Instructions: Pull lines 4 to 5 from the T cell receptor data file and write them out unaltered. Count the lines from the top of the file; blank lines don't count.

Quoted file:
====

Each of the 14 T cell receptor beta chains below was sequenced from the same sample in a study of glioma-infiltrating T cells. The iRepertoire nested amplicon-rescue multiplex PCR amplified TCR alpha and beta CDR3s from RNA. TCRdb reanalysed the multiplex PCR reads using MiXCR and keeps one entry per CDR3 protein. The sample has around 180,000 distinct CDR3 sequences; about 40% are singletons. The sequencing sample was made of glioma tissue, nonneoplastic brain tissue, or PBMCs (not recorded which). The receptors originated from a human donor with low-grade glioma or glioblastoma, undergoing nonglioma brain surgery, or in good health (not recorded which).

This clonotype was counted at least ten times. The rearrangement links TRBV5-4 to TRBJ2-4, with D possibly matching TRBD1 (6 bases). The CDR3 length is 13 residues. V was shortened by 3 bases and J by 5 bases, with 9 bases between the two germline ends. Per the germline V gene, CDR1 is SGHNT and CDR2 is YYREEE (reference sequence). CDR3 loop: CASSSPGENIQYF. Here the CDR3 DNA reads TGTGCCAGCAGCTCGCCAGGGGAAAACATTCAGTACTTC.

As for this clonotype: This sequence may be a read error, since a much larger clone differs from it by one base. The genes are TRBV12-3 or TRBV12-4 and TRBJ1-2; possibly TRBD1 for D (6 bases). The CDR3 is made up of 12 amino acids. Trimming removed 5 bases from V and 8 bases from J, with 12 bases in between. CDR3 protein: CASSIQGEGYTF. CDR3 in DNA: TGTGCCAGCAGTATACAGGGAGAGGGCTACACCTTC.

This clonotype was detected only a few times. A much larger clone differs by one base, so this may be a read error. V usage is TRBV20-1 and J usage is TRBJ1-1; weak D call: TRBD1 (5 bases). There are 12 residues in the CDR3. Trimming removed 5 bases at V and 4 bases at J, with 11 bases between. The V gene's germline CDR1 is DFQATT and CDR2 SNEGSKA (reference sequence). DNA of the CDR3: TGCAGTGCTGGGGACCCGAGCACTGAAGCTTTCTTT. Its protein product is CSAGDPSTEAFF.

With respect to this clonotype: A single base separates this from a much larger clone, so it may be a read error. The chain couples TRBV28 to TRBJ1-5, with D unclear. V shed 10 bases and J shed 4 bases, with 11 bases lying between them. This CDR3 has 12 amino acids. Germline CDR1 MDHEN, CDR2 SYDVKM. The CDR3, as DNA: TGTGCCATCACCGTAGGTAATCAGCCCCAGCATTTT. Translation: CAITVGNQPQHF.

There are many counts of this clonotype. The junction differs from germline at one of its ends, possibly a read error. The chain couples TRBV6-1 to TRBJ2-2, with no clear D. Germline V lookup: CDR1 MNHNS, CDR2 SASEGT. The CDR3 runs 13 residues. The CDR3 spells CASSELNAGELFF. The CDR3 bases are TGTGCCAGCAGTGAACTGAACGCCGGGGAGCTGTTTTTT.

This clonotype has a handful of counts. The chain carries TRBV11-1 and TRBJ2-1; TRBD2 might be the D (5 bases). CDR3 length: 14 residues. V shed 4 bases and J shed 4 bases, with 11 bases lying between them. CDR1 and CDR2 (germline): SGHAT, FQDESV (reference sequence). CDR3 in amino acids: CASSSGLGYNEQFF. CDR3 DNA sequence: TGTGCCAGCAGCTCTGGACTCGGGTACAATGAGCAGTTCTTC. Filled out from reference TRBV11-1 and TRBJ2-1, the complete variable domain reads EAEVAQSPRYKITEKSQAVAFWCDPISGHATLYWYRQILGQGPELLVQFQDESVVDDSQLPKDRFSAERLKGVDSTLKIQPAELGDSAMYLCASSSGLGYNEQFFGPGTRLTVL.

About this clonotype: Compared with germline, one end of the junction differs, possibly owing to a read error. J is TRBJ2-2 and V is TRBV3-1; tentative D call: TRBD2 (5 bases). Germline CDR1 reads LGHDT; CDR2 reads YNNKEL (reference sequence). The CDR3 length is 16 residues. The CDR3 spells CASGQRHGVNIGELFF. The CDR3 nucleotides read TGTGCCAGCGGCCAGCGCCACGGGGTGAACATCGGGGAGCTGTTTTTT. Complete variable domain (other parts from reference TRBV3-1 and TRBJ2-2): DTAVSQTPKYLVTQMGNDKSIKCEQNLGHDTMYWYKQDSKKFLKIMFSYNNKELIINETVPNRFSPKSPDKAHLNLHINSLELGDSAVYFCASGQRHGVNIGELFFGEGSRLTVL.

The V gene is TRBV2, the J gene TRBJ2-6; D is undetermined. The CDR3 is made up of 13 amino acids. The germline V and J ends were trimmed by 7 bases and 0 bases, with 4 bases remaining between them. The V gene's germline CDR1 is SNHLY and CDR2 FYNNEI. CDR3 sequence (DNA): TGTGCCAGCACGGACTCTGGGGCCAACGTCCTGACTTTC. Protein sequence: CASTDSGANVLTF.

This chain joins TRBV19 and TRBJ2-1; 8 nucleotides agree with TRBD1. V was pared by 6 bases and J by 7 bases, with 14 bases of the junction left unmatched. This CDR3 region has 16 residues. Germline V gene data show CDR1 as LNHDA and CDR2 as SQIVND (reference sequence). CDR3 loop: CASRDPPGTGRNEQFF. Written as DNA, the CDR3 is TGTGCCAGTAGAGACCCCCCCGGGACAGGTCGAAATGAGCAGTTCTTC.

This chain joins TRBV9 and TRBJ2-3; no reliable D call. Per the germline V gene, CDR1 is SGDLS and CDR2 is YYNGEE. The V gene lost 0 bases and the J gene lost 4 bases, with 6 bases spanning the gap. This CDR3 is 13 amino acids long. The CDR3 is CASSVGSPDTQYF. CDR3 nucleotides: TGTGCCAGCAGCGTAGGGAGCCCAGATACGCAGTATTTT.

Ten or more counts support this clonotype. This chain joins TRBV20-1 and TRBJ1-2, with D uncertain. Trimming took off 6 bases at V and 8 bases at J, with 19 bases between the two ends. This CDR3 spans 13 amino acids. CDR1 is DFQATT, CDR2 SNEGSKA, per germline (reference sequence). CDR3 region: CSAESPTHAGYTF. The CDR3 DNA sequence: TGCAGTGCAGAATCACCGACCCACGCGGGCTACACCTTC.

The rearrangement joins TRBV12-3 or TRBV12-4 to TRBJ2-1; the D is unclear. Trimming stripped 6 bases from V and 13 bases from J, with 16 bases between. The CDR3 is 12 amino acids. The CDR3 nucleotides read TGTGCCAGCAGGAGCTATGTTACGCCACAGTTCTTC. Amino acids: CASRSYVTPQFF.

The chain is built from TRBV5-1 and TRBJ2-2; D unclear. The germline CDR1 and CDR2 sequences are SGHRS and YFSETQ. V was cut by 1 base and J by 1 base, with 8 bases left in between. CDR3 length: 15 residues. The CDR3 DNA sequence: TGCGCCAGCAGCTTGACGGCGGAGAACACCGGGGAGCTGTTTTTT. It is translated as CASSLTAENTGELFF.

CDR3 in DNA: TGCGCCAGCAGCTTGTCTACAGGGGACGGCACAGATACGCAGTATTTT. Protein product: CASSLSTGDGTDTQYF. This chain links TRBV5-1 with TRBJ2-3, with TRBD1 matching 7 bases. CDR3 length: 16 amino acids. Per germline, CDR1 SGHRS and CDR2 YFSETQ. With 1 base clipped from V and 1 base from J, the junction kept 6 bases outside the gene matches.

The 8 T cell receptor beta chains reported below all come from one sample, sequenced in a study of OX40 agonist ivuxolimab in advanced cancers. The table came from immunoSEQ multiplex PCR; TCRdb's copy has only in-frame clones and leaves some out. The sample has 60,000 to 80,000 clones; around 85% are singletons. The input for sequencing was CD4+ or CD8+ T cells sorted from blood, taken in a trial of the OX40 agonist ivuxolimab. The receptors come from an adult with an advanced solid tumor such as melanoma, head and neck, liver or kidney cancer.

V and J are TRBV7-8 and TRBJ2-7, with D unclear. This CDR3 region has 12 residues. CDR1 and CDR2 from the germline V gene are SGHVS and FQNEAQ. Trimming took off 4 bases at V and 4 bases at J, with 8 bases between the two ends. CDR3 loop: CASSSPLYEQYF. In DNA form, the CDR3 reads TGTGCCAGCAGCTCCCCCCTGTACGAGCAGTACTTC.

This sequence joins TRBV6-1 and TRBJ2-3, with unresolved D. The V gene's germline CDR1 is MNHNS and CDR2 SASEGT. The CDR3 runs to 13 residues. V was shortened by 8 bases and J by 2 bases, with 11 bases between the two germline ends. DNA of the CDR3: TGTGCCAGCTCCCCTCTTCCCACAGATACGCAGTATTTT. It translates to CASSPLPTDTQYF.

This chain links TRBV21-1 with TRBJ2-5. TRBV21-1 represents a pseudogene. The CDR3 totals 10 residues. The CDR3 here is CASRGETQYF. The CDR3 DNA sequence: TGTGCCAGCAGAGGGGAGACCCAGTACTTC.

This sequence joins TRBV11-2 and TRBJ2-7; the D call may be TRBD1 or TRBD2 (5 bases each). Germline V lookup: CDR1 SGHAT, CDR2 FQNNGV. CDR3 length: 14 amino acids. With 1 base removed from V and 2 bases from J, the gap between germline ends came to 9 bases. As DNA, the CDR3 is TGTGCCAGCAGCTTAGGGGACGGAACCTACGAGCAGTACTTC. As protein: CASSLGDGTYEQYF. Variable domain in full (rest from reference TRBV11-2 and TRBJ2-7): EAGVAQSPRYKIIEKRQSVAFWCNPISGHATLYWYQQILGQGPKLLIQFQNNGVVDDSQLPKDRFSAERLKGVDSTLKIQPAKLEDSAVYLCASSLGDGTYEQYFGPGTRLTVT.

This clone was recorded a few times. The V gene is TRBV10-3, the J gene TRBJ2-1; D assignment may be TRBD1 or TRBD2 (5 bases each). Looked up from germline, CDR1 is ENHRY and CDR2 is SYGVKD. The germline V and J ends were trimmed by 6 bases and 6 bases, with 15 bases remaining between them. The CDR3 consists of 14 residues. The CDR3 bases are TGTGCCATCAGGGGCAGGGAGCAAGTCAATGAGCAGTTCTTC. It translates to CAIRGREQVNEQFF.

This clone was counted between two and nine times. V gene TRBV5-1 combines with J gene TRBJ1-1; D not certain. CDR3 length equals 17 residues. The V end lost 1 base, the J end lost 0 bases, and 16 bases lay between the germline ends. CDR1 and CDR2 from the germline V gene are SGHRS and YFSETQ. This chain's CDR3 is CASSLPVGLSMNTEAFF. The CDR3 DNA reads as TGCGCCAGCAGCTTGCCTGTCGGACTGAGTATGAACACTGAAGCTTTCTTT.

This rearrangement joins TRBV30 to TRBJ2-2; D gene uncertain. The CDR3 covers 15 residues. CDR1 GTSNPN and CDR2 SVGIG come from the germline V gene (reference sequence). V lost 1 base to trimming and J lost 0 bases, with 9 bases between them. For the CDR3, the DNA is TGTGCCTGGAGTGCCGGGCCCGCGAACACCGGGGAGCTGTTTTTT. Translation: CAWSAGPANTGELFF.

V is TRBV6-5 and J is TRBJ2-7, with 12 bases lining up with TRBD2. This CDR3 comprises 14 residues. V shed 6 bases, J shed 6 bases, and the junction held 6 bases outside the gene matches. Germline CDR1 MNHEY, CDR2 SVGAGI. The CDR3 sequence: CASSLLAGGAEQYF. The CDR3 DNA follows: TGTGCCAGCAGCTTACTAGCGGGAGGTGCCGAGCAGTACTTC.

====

This clonotype was detected only a few times. A much larger clone differs by one base, so this may be a read error. V usage is TRBV20-1 and J usage is TRBJ1-1; weak D call: TRBD1 (5 bases). There are 12 residues in the CDR3. Trimming removed 5 bases at V and 4 bases at J, with 11 bases between. The V gene's germline CDR1 is DFQATT and CDR2 SNEGSKA (reference sequence). DNA of the CDR3: TGCAGTGCTGGGGACCCGAGCACTGAAGCTTTCTTT. Its protein product is CSAGDPSTEAFF.

With respect to this clonotype: A single base separates this from a much larger clone, so it may be a read error. The chain couples TRBV28 to TRBJ1-5, with D unclear. V shed 10 bases and J shed 4 bases, with 11 bases lying between them. This CDR3 has 12 amino acids. Germline CDR1 MDHEN, CDR2 SYDVKM. The CDR3, as DNA: TGTGCCATCACCGTAGGTAATCAGCCCCAGCATTTT. Translation: CAITVGNQPQHF.